“Our strategy is to find the population of objects out there of significant size, so we know where they all are,” says NASA’s planetary defense officer Lindley Johnson, who vetted an early draft of the Don’t Look UpScreenplay written more than two decades ago “Once we do that, it will give us decades of warning and we will then have the time to use whatever technology is available.”
When it comes to asteroids, just what constitutes “significant size” is something of a judgment call. 2013.Asteroid 20m (66ft) was seen exploding in the sky above Chelyabinsk.The atmosphere’s drag effectively ripped the rock apart, before it reached the ground. The blast damaged 7,200 buildings and injured about 1,500 people—though claimed no lives. It was terrifying, but it was manageable. The asteroids that concern the PDCO most—and get the majority of their attention—are those measuring 140 meters or more.
“You work out the numbers from a sort of actuarial point of view,” says Amy Mainzer, professor of planetary science at the University of Arizona and a consultant on the film. “And 140 meters was the threshold that can cause a lot of damage.”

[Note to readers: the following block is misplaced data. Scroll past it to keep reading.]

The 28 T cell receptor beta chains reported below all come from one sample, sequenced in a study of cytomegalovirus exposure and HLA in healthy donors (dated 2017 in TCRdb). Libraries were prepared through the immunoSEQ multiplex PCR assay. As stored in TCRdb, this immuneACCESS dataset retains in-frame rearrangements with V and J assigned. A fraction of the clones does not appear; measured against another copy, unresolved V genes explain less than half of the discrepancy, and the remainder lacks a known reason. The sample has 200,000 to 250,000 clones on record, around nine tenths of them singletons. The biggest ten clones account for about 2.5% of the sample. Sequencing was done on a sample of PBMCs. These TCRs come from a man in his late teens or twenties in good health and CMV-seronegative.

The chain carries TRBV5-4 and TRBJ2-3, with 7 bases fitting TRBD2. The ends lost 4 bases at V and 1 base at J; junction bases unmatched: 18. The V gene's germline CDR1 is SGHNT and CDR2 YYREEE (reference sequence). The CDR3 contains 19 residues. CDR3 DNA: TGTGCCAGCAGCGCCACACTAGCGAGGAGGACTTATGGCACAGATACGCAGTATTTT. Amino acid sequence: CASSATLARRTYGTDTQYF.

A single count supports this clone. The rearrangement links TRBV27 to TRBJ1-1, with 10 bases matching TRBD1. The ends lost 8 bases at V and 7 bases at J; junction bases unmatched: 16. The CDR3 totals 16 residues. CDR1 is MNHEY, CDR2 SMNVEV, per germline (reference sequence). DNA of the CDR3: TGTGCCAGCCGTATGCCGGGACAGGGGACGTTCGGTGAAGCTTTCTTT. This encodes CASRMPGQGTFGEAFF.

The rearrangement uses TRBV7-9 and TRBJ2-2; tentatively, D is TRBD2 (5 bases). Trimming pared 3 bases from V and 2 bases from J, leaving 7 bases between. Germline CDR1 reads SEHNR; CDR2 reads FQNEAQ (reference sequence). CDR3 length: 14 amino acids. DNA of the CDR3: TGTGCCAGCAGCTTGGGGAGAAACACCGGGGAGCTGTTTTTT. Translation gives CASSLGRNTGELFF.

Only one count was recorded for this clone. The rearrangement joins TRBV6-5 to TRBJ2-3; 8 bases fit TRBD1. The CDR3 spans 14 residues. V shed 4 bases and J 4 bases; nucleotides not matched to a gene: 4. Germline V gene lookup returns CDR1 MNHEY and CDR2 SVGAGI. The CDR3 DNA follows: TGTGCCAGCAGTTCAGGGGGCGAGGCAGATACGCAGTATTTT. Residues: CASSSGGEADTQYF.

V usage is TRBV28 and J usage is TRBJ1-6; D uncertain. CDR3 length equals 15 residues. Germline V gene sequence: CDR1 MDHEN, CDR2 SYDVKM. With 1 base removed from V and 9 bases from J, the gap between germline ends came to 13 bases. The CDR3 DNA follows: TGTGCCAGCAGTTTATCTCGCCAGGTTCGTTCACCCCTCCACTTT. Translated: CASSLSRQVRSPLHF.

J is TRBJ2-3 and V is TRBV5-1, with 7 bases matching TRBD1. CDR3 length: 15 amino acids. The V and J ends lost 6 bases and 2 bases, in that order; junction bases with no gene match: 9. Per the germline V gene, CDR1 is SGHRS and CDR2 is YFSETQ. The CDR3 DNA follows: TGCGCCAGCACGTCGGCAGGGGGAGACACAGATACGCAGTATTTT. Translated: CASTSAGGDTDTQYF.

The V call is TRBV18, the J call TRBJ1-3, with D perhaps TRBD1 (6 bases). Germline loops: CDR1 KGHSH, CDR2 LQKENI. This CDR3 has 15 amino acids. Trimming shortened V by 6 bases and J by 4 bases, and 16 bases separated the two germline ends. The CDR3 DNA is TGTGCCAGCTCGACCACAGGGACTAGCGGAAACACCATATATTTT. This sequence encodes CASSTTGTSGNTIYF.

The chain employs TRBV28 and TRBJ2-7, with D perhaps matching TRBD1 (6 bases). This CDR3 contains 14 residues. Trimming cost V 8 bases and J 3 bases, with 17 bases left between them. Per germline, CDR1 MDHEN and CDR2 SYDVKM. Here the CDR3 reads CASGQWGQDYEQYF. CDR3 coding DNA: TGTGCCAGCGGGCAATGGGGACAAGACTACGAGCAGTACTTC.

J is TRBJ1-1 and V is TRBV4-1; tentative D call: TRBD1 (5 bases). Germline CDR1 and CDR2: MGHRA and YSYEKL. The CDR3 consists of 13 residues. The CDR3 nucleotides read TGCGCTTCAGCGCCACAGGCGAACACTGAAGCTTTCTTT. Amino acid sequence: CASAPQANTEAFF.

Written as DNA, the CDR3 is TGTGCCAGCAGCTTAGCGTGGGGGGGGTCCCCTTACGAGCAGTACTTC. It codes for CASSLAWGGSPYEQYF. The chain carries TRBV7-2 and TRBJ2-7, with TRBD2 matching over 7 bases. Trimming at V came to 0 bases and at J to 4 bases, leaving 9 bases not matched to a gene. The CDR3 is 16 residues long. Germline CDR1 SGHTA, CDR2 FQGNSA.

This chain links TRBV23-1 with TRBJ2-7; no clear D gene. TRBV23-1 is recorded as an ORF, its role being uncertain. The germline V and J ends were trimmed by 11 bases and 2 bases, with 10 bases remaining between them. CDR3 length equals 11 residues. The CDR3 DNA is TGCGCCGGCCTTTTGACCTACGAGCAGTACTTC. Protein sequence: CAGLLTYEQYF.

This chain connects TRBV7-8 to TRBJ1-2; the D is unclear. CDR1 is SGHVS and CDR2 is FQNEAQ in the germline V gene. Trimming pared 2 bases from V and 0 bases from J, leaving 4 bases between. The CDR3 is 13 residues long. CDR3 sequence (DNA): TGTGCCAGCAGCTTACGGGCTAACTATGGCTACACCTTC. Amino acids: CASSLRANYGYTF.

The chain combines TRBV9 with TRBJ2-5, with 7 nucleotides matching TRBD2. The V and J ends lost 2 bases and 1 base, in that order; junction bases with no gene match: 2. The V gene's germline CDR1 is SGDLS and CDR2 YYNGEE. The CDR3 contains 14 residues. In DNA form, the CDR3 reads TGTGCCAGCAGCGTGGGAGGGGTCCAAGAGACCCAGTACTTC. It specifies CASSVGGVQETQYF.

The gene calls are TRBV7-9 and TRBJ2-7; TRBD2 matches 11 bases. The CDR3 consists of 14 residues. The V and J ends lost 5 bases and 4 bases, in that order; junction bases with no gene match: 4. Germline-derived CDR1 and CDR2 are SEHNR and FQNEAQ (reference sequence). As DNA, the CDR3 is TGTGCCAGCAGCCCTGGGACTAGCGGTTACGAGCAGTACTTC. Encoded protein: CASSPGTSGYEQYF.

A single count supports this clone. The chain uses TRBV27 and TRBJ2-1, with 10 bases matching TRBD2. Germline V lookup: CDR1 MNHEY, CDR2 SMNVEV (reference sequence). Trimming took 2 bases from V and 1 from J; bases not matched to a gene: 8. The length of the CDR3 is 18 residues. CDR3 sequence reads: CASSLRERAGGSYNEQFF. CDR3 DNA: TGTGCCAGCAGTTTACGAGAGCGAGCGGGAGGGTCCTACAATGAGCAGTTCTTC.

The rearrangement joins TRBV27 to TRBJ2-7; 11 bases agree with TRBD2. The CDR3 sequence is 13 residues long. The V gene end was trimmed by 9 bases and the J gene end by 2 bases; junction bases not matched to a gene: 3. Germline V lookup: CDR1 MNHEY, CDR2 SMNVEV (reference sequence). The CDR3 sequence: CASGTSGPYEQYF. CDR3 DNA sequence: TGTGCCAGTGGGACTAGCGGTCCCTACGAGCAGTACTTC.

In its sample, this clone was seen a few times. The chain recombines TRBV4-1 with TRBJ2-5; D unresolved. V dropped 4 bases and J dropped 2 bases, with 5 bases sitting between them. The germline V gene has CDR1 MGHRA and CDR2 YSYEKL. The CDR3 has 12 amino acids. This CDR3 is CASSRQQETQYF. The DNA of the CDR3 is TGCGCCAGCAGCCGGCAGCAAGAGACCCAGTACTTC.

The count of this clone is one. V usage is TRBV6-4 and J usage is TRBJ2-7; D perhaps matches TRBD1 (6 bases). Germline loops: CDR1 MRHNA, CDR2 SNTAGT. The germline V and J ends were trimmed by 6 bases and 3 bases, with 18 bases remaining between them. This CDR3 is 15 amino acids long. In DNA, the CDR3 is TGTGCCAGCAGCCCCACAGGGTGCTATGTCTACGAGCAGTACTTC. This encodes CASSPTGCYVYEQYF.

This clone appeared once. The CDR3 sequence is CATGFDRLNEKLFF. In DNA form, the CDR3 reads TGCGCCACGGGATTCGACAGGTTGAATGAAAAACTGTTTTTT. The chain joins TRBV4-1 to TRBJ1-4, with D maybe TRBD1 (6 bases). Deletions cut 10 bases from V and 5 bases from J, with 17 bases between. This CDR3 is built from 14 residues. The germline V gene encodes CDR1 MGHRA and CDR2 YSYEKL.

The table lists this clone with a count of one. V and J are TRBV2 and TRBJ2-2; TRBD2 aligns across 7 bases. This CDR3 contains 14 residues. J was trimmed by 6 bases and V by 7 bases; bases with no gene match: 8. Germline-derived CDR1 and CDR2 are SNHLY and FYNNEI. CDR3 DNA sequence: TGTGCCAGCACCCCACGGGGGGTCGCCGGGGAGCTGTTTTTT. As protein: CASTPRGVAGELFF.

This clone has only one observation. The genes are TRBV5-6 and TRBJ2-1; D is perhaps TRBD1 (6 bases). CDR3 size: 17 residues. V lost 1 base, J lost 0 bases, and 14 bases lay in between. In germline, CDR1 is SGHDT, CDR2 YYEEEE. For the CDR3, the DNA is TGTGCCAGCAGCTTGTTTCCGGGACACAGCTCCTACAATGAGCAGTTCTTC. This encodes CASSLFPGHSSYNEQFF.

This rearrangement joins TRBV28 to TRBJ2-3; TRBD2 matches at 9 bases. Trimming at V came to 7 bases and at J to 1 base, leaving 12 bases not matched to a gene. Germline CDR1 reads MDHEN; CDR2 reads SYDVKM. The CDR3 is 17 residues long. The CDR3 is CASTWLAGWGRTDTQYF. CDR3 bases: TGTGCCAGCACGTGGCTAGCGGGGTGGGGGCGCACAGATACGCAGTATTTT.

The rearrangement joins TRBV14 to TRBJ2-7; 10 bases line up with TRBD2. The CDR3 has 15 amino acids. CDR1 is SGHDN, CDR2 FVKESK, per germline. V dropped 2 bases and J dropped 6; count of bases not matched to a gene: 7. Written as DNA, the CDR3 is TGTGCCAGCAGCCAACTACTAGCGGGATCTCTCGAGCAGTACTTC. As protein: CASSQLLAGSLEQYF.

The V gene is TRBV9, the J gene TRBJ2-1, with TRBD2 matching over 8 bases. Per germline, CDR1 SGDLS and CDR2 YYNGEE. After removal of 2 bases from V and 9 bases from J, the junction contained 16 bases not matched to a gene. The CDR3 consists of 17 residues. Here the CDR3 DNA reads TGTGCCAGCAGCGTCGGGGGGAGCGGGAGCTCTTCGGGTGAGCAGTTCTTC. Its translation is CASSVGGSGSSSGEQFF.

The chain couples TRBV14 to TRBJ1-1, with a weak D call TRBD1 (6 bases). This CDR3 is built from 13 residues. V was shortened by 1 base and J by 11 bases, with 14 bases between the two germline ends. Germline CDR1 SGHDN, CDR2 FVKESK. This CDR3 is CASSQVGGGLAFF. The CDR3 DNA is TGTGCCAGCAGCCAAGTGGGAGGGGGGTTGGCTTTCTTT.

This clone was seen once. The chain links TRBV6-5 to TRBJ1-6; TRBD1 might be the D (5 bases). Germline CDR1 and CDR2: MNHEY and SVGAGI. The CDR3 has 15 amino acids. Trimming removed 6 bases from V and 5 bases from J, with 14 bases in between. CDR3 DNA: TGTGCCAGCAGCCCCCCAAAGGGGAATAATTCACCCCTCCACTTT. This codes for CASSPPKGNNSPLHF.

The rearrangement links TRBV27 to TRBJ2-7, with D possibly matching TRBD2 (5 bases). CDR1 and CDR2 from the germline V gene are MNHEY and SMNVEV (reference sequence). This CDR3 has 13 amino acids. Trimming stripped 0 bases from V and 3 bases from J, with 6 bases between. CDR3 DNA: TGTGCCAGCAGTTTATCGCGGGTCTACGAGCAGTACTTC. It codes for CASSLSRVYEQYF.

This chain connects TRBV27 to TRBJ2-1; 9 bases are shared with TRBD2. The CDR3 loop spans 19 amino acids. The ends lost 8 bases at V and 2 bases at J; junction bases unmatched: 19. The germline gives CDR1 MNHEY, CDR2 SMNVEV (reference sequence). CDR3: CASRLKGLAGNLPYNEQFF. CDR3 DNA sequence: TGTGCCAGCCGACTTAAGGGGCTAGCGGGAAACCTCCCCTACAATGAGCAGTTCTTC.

It’s not just size that makes a space rock a menace. It’s location, too. For a sufficiently large projectile to go from what NASA straightforwardly calls a near-Earth object (NEO) to a potentially hazardous asteroid (PHA) it must also intersect Earth’s orbit no further than 7.5 million km (4.65 million mi.) The planet. That’s a whole lot of acreage by any common measure, but on the cosmic scale it’s a relatively near miss. NASA and other astronomers around the globe have discovered 90% to 95%, or about 1,000, of the NEOs. Congress first allocated the funds in 1998. But only 30% to 40% of the estimated 250,000 asteroids that may be zipping about are larger than 140 meters.